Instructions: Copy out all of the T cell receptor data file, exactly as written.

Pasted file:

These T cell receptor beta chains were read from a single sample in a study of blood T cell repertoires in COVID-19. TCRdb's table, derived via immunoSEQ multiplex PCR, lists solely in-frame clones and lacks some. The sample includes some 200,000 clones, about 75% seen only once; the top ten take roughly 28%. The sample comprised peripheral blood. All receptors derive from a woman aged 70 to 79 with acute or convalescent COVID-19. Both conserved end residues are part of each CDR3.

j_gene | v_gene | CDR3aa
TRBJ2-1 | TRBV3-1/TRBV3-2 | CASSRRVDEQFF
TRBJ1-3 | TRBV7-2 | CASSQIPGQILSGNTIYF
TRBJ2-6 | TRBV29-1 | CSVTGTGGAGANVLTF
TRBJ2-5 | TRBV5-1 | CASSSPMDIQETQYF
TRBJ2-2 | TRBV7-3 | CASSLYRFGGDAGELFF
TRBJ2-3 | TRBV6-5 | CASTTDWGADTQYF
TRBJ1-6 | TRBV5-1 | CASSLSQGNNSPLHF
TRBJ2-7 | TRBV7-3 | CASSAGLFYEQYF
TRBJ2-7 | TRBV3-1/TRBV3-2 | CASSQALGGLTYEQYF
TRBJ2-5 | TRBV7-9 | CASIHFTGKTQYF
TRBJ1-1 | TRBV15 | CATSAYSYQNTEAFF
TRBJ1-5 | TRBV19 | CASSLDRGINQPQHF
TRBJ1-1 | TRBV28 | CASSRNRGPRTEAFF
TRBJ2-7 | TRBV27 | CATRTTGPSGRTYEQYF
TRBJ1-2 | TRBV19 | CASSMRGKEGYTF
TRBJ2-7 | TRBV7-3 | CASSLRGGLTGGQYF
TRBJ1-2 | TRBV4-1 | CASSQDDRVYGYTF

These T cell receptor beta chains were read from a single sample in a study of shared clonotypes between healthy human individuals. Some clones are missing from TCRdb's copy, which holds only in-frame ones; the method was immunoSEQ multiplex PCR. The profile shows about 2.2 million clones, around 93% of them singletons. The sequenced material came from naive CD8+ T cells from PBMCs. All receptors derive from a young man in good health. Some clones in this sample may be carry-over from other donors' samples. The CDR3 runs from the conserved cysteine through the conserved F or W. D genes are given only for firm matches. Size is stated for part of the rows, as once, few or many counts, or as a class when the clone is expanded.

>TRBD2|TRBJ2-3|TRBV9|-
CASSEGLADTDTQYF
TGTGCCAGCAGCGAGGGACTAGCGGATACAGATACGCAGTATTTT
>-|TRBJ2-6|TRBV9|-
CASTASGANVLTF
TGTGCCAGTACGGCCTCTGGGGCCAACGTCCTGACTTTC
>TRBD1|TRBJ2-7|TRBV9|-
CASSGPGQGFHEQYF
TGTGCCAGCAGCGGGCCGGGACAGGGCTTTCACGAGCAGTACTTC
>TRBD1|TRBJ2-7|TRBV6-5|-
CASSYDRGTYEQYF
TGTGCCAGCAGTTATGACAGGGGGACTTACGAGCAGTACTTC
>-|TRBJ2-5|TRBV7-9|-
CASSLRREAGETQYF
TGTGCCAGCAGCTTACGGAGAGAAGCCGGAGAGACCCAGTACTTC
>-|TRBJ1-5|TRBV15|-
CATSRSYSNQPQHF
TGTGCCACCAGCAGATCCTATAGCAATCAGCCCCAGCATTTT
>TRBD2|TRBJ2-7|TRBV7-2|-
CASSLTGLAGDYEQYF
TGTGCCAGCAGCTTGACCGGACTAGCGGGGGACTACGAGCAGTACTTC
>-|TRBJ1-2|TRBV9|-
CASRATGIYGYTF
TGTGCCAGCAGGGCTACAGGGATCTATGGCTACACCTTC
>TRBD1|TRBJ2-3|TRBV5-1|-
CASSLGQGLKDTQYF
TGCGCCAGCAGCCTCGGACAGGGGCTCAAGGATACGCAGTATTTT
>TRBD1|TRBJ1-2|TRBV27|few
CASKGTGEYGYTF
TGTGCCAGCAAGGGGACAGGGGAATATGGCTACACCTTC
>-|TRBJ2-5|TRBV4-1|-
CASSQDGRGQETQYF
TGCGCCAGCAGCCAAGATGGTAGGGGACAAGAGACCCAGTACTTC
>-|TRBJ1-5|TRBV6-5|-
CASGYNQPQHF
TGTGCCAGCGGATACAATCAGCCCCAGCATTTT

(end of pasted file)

These T cell receptor beta chains were read from a single sample in a study of blood T cell repertoires in COVID-19. TCRdb's table, derived via immunoSEQ multiplex PCR, lists solely in-frame clones and lacks some. The sample includes some 200,000 clones, about 75% seen only once; the top ten take roughly 28%. The sample comprised peripheral blood. All receptors derive from a woman aged 70 to 79 with acute or convalescent COVID-19. Both conserved end residues are part of each CDR3.

j_gene | v_gene | CDR3aa
TRBJ2-1 | TRBV3-1/TRBV3-2 | CASSRRVDEQFF
TRBJ1-3 | TRBV7-2 | CASSQIPGQILSGNTIYF
TRBJ2-6 | TRBV29-1 | CSVTGTGGAGANVLTF
TRBJ2-5 | TRBV5-1 | CASSSPMDIQETQYF
TRBJ2-2 | TRBV7-3 | CASSLYRFGGDAGELFF
TRBJ2-3 | TRBV6-5 | CASTTDWGADTQYF
TRBJ1-6 | TRBV5-1 | CASSLSQGNNSPLHF
TRBJ2-7 | TRBV7-3 | CASSAGLFYEQYF
TRBJ2-7 | TRBV3-1/TRBV3-2 | CASSQALGGLTYEQYF
TRBJ2-5 | TRBV7-9 | CASIHFTGKTQYF
TRBJ1-1 | TRBV15 | CATSAYSYQNTEAFF
TRBJ1-5 | TRBV19 | CASSLDRGINQPQHF
TRBJ1-1 | TRBV28 | CASSRNRGPRTEAFF
TRBJ2-7 | TRBV27 | CATRTTGPSGRTYEQYF
TRBJ1-2 | TRBV19 | CASSMRGKEGYTF
TRBJ2-7 | TRBV7-3 | CASSLRGGLTGGQYF
TRBJ1-2 | TRBV4-1 | CASSQDDRVYGYTF

These T cell receptor beta chains were read from a single sample in a study of shared clonotypes between healthy human individuals. Some clones are missing from TCRdb's copy, which holds only in-frame ones; the method was immunoSEQ multiplex PCR. The profile shows about 2.2 million clones, around 93% of them singletons. The sequenced material came from naive CD8+ T cells from PBMCs. All receptors derive from a young man in good health. Some clones in this sample may be carry-over from other donors' samples. The CDR3 runs from the conserved cysteine through the conserved F or W. D genes are given only for firm matches. Size is stated for part of the rows, as once, few or many counts, or as a class when the clone is expanded.

>TRBD2|TRBJ2-3|TRBV9|-
CASSEGLADTDTQYF
TGTGCCAGCAGCGAGGGACTAGCGGATACAGATACGCAGTATTTT
>-|TRBJ2-6|TRBV9|-
CASTASGANVLTF
TGTGCCAGTACGGCCTCTGGGGCCAACGTCCTGACTTTC
>TRBD1|TRBJ2-7|TRBV9|-
CASSGPGQGFHEQYF
TGTGCCAGCAGCGGGCCGGGACAGGGCTTTCACGAGCAGTACTTC
>TRBD1|TRBJ2-7|TRBV6-5|-
CASSYDRGTYEQYF
TGTGCCAGCAGTTATGACAGGGGGACTTACGAGCAGTACTTC
>-|TRBJ2-5|TRBV7-9|-
CASSLRREAGETQYF
TGTGCCAGCAGCTTACGGAGAGAAGCCGGAGAGACCCAGTACTTC
>-|TRBJ1-5|TRBV15|-
CATSRSYSNQPQHF
TGTGCCACCAGCAGATCCTATAGCAATCAGCCCCAGCATTTT
>TRBD2|TRBJ2-7|TRBV7-2|-
CASSLTGLAGDYEQYF
TGTGCCAGCAGCTTGACCGGACTAGCGGGGGACTACGAGCAGTACTTC
>-|TRBJ1-2|TRBV9|-
CASRATGIYGYTF
TGTGCCAGCAGGGCTACAGGGATCTATGGCTACACCTTC
>TRBD1|TRBJ2-3|TRBV5-1|-
CASSLGQGLKDTQYF
TGCGCCAGCAGCCTCGGACAGGGGCTCAAGGATACGCAGTATTTT
>TRBD1|TRBJ1-2|TRBV27|few
CASKGTGEYGYTF
TGTGCCAGCAAGGGGACAGGGGAATATGGCTACACCTTC
>-|TRBJ2-5|TRBV4-1|-
CASSQDGRGQETQYF
TGCGCCAGCAGCCAAGATGGTAGGGGACAAGAGACCCAGTACTTC
>-|TRBJ1-5|TRBV6-5|-
CASGYNQPQHF
TGTGCCAGCGGATACAATCAGCCCCAGCATTTT